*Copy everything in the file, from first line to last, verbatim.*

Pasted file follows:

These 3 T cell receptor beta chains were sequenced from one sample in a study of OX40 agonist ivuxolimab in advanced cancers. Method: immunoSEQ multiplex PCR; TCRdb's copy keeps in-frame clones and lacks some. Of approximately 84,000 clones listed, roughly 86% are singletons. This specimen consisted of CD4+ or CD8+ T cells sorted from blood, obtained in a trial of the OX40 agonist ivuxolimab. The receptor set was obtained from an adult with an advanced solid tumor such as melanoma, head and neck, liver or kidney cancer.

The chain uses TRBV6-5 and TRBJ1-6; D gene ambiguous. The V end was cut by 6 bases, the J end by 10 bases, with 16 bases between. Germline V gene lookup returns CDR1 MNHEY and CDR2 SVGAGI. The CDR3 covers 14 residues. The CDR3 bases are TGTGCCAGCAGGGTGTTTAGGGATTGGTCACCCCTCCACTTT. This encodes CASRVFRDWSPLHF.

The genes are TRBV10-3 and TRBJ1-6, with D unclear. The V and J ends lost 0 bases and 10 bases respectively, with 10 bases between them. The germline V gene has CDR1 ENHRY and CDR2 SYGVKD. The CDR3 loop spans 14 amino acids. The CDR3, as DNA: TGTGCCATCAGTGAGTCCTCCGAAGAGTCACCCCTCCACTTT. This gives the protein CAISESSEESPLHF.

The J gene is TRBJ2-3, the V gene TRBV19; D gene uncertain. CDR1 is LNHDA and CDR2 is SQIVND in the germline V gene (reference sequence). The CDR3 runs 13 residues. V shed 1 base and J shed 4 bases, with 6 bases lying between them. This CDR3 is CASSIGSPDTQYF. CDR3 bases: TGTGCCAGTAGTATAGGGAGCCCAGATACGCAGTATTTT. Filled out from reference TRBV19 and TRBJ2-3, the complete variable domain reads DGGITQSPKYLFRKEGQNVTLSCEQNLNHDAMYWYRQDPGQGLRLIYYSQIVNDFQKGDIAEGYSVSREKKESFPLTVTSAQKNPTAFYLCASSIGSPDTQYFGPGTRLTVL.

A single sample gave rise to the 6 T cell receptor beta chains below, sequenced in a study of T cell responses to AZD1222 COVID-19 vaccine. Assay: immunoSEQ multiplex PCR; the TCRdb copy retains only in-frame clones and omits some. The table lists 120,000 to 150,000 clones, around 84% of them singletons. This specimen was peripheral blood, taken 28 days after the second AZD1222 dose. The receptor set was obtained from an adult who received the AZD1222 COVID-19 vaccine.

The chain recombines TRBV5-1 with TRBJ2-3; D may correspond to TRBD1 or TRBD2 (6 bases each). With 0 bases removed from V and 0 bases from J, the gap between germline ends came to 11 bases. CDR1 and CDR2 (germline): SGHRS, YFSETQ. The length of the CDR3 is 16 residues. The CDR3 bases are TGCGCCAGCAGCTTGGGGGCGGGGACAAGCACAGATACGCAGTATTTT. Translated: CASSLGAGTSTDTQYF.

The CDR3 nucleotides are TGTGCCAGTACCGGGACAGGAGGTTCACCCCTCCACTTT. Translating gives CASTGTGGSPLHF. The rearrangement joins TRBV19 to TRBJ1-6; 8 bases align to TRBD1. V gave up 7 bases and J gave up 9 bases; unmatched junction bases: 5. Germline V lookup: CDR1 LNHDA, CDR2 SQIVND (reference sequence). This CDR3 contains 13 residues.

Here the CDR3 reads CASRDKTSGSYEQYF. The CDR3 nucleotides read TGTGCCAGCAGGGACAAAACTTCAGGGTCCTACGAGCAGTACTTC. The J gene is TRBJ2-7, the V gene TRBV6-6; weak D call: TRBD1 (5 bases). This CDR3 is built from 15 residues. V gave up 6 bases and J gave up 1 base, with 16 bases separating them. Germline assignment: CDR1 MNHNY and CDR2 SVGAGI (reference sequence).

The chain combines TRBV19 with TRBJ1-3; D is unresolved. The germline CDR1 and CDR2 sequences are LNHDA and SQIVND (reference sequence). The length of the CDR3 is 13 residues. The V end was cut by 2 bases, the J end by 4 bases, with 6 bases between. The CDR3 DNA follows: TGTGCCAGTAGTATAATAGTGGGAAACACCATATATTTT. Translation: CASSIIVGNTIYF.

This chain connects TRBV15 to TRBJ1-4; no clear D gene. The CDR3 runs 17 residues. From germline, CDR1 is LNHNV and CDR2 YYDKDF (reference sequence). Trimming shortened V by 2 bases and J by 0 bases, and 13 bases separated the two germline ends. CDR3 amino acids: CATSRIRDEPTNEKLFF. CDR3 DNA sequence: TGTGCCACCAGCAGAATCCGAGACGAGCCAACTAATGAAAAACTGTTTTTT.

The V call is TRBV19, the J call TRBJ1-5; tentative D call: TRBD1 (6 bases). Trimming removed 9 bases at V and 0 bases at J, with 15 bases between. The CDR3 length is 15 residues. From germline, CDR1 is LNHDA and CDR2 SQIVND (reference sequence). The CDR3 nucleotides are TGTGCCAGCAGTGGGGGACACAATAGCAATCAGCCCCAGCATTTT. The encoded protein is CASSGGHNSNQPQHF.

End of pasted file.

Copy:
These 3 T cell receptor beta chains were sequenced from one sample in a study of OX40 agonist ivuxolimab in advanced cancers. Method: immunoSEQ multiplex PCR; TCRdb's copy keeps in-frame clones and lacks some. Of approximately 84,000 clones listed, roughly 86% are singletons. This specimen consisted of CD4+ or CD8+ T cells sorted from blood, obtained in a trial of the OX40 agonist ivuxolimab. The receptor set was obtained from an adult with an advanced solid tumor such as melanoma, head and neck, liver or kidney cancer.

The chain uses TRBV6-5 and TRBJ1-6; D gene ambiguous. The V end was cut by 6 bases, the J end by 10 bases, with 16 bases between. Germline V gene lookup returns CDR1 MNHEY and CDR2 SVGAGI. The CDR3 covers 14 residues. The CDR3 bases are TGTGCCAGCAGGGTGTTTAGGGATTGGTCACCCCTCCACTTT. This encodes CASRVFRDWSPLHF.

The genes are TRBV10-3 and TRBJ1-6, with D unclear. The V and J ends lost 0 bases and 10 bases respectively, with 10 bases between them. The germline V gene has CDR1 ENHRY and CDR2 SYGVKD. The CDR3 loop spans 14 amino acids. The CDR3, as DNA: TGTGCCATCAGTGAGTCCTCCGAAGAGTCACCCCTCCACTTT. This gives the protein CAISESSEESPLHF.

The J gene is TRBJ2-3, the V gene TRBV19; D gene uncertain. CDR1 is LNHDA and CDR2 is SQIVND in the germline V gene (reference sequence). The CDR3 runs 13 residues. V shed 1 base and J shed 4 bases, with 6 bases lying between them. This CDR3 is CASSIGSPDTQYF. CDR3 bases: TGTGCCAGTAGTATAGGGAGCCCAGATACGCAGTATTTT. Filled out from reference TRBV19 and TRBJ2-3, the complete variable domain reads DGGITQSPKYLFRKEGQNVTLSCEQNLNHDAMYWYRQDPGQGLRLIYYSQIVNDFQKGDIAEGYSVSREKKESFPLTVTSAQKNPTAFYLCASSIGSPDTQYFGPGTRLTVL.

A single sample gave rise to the 6 T cell receptor beta chains below, sequenced in a study of T cell responses to AZD1222 COVID-19 vaccine. Assay: immunoSEQ multiplex PCR; the TCRdb copy retains only in-frame clones and omits some. The table lists 120,000 to 150,000 clones, around 84% of them singletons. This specimen was peripheral blood, taken 28 days after the second AZD1222 dose. The receptor set was obtained from an adult who received the AZD1222 COVID-19 vaccine.

The chain recombines TRBV5-1 with TRBJ2-3; D may correspond to TRBD1 or TRBD2 (6 bases each). With 0 bases removed from V and 0 bases from J, the gap between germline ends came to 11 bases. CDR1 and CDR2 (germline): SGHRS, YFSETQ. The length of the CDR3 is 16 residues. The CDR3 bases are TGCGCCAGCAGCTTGGGGGCGGGGACAAGCACAGATACGCAGTATTTT. Translated: CASSLGAGTSTDTQYF.

The CDR3 nucleotides are TGTGCCAGTACCGGGACAGGAGGTTCACCCCTCCACTTT. Translating gives CASTGTGGSPLHF. The rearrangement joins TRBV19 to TRBJ1-6; 8 bases align to TRBD1. V gave up 7 bases and J gave up 9 bases; unmatched junction bases: 5. Germline V lookup: CDR1 LNHDA, CDR2 SQIVND (reference sequence). This CDR3 contains 13 residues.

Here the CDR3 reads CASRDKTSGSYEQYF. The CDR3 nucleotides read TGTGCCAGCAGGGACAAAACTTCAGGGTCCTACGAGCAGTACTTC. The J gene is TRBJ2-7, the V gene TRBV6-6; weak D call: TRBD1 (5 bases). This CDR3 is built from 15 residues. V gave up 6 bases and J gave up 1 base, with 16 bases separating them. Germline assignment: CDR1 MNHNY and CDR2 SVGAGI (reference sequence).

The chain combines TRBV19 with TRBJ1-3; D is unresolved. The germline CDR1 and CDR2 sequences are LNHDA and SQIVND (reference sequence). The length of the CDR3 is 13 residues. The V end was cut by 2 bases, the J end by 4 bases, with 6 bases between. The CDR3 DNA follows: TGTGCCAGTAGTATAATAGTGGGAAACACCATATATTTT. Translation: CASSIIVGNTIYF.

This chain connects TRBV15 to TRBJ1-4; no clear D gene. The CDR3 runs 17 residues. From germline, CDR1 is LNHNV and CDR2 YYDKDF (reference sequence). Trimming shortened V by 2 bases and J by 0 bases, and 13 bases separated the two germline ends. CDR3 amino acids: CATSRIRDEPTNEKLFF. CDR3 DNA sequence: TGTGCCACCAGCAGAATCCGAGACGAGCCAACTAATGAAAAACTGTTTTTT.

The V call is TRBV19, the J call TRBJ1-5; tentative D call: TRBD1 (6 bases). Trimming removed 9 bases at V and 0 bases at J, with 15 bases between. The CDR3 length is 15 residues. From germline, CDR1 is LNHDA and CDR2 SQIVND (reference sequence). The CDR3 nucleotides are TGTGCCAGCAGTGGGGGACACAATAGCAATCAGCCCCAGCATTTT. The encoded protein is CASSGGHNSNQPQHF.